It’s not you, it’s us.

Dear People Who Used to Read Mommin’ It Up,

So… remember when we had a blog? And people read it? That was fun, wasn’t it? Somewhere along the way, though, we lost our mojo. Or Jenny became gainfully employed and stopped reminding me to post. Something like that.

In any case, as it turns out, blogging is one of those things like exercise – the longer you don’t do it, the harder it is to get back on the wagon.

But as I’ve discovered in the past 45 seconds, it is also like exercise in that once you do do it again, it feels really, really good.

So, all this to say — sorry we have been MIA. It hasn’t been intentional. It’s not you, it’s us.

But we’re alive, we’re doing well, and, while we may not ever be in post-five-days-a-week mode again, every once in a while we will blow the dust off this thing and get back to business.


P.S. This has nothing to do with the fact that Kate was giving me a hard time the other day about not having a baby book, and me telling her that she absolutely does have one and she can find it on, and then me realizing that if I don’t get on the stick, neither of us will remember her tween years. Although that may or may not be a good thing.

P.P.S. This also has nothing to do with the fact that I need ADVICE on a very important subject but didn’t feel right about asking for something straight out of the gate without a vague and unsatisfying explanation of where we’ve been for the past six months. And by very important subject, I mean cupcakes.

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(Dog) Haters Gonna Hate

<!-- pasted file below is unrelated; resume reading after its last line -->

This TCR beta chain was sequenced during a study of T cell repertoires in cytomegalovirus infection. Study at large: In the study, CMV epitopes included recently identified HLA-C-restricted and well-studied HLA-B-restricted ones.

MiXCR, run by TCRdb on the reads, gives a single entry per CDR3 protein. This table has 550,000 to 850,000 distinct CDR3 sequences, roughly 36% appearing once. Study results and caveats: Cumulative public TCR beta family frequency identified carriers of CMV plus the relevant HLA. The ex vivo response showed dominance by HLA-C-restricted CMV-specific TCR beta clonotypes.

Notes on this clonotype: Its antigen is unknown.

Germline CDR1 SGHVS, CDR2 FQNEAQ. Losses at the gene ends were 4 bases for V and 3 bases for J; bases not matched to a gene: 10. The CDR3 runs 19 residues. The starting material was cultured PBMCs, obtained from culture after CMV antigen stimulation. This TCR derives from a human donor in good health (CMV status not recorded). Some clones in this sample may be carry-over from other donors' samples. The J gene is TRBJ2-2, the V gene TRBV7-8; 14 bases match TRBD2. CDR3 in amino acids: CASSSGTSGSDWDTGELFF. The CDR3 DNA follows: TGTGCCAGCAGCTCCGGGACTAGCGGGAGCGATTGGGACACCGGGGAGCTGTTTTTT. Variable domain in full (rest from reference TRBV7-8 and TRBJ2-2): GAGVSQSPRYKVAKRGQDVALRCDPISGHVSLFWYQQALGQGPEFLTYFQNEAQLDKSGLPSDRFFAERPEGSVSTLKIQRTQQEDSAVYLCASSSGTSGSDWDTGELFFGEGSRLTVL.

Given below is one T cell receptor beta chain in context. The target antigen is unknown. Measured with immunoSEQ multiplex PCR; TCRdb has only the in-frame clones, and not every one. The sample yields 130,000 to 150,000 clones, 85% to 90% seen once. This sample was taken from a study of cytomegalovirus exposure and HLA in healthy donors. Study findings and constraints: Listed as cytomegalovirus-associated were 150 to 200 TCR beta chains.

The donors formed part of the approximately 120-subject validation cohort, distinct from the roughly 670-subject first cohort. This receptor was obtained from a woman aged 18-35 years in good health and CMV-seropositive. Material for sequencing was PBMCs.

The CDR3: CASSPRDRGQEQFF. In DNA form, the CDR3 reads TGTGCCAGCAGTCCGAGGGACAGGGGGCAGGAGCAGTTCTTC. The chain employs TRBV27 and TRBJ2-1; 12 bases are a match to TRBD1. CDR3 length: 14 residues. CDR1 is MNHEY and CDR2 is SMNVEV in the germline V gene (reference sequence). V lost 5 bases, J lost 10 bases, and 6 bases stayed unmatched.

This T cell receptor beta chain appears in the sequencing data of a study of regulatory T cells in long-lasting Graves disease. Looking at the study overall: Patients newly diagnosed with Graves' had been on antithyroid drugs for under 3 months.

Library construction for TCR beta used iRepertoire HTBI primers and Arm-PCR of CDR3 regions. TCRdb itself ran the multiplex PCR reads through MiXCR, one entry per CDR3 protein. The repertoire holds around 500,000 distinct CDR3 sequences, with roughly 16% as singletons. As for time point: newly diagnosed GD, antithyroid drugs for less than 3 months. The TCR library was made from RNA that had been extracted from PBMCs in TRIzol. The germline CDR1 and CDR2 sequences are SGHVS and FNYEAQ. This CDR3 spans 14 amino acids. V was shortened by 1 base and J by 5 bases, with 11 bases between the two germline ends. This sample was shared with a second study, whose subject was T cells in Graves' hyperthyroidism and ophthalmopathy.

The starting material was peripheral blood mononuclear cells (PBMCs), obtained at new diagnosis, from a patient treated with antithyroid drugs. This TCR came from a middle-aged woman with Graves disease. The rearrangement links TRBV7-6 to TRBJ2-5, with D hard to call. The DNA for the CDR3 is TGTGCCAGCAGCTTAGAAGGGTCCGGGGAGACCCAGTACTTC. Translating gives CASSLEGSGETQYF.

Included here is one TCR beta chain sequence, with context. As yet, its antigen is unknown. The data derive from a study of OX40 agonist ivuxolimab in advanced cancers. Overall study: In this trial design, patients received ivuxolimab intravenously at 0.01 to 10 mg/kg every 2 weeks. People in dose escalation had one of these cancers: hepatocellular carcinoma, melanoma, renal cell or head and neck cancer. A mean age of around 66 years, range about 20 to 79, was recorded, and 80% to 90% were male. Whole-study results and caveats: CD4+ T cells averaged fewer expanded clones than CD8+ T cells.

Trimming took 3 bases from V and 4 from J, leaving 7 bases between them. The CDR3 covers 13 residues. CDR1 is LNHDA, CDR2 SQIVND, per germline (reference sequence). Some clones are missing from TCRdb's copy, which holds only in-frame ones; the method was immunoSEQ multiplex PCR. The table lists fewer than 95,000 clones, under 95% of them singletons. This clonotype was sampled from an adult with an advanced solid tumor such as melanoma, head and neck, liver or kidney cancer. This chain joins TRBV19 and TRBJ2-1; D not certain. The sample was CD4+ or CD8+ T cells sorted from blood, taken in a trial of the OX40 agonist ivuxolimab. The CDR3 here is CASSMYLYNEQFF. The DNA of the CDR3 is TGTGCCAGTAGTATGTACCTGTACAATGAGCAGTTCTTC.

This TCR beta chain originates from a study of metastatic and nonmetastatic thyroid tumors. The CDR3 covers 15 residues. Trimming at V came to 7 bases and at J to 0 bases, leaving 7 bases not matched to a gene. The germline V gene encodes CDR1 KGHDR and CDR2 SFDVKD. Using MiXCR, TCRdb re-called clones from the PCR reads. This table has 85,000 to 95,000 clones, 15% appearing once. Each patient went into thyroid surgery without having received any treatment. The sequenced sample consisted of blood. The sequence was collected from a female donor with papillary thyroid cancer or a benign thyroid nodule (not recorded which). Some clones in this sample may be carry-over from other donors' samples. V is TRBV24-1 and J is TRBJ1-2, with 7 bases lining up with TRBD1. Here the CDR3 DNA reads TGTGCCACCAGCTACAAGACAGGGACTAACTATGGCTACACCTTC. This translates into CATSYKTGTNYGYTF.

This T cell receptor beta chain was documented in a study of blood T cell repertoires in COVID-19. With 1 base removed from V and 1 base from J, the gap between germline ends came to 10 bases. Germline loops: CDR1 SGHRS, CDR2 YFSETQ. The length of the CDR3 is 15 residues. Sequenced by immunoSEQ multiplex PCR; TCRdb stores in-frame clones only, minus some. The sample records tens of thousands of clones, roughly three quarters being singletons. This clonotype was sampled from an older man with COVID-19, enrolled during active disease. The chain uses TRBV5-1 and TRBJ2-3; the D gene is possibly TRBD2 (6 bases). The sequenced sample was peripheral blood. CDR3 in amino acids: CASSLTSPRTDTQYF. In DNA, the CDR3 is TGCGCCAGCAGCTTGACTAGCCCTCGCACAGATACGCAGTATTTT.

Earlier this week, TimeHop, the handy app that tells me what I posted through social media outlets on this date in history, reminded me that three years ago, Jenny wrote me the best letter I had ever received.

Now, I don’t say this often – and it pains me a little to do so now – but Jenny was right.

Let’s review her words of wisdom, shall we?

photo by number657 on flickr
photo by number657 on flickr

Dear Cousin,
I love you. Just about as much as I love anyone on this earth. And I have in my past, loved a pet. More than one. I mean I used to let those cats SLEEP WITH ME
[OMG that is SO GROSS, Jenny.] every night, I looooved them, they were my BABIES, and you know what? I’M GLAD THEY’RE GONE. Going pet-free is the best decision we ever made for our family.

And that is the reason I am going to tell you that you should under no circumstances, get a DOG. I know your husband thinks he wants one, I know your daughter thinks she wants one, I know all our readers think your kids are going to turn out to be emotionally stunted irresponsible citizens who make a living stealing other people’s identities if they don’t get a one, but I am here to tell you that they are WRONG. Why? Because YOU don’t want one [she’s right. I didn’t, and I don’t.], and they ultimately want what YOU want, whether they know it or not. This dog will make you unhappy, and when mama’s not happy…she gets TMJ, gets hopped up on muscle relaxers because she can’t deal with letting the dog out in the middle of the night one more time, refuses to leave the bedroom, gets fired from her job, and starts talking to her new hair dryer. [Let’s all say a silent prayer of thanks that I haven’t gone off the deep end quite so much. Yet.]

But you know what? I don’t need to give you any more reasons about how dog hair is gross [I do not have the words to adequately express how much I hate having dog hair all over my house. It makes my blood pressure skyrocket just thinking about it.] (and your cleaning lady is going to start charging you more) [Yep! We had to have her start coming every other week instead of once a month after we got the dog. Because dog hair.], how you are going to have to pick up POOP [Actually I have managed to not do that even once. The fact that I’ve never walked down the street carrying a plastic bag full of crap is one of my biggest accomplishments.] really, both your kids can take care of their own poop, shouldn’t you not rock the poop boat?), how you are going to have to make Kate get a JOB to pay for the tags, license, shots, etcetera that this pooch is going to require. And what if he gets hurt, or sick? Oh, you can just buy health insurance for YOUR DOG. I’m sure that’s cheap. And probably really good coverage. I am sure you will never have to pay out of pocket thousands of dollars so your dog won’t die so your kids won’t be emotionally scarred.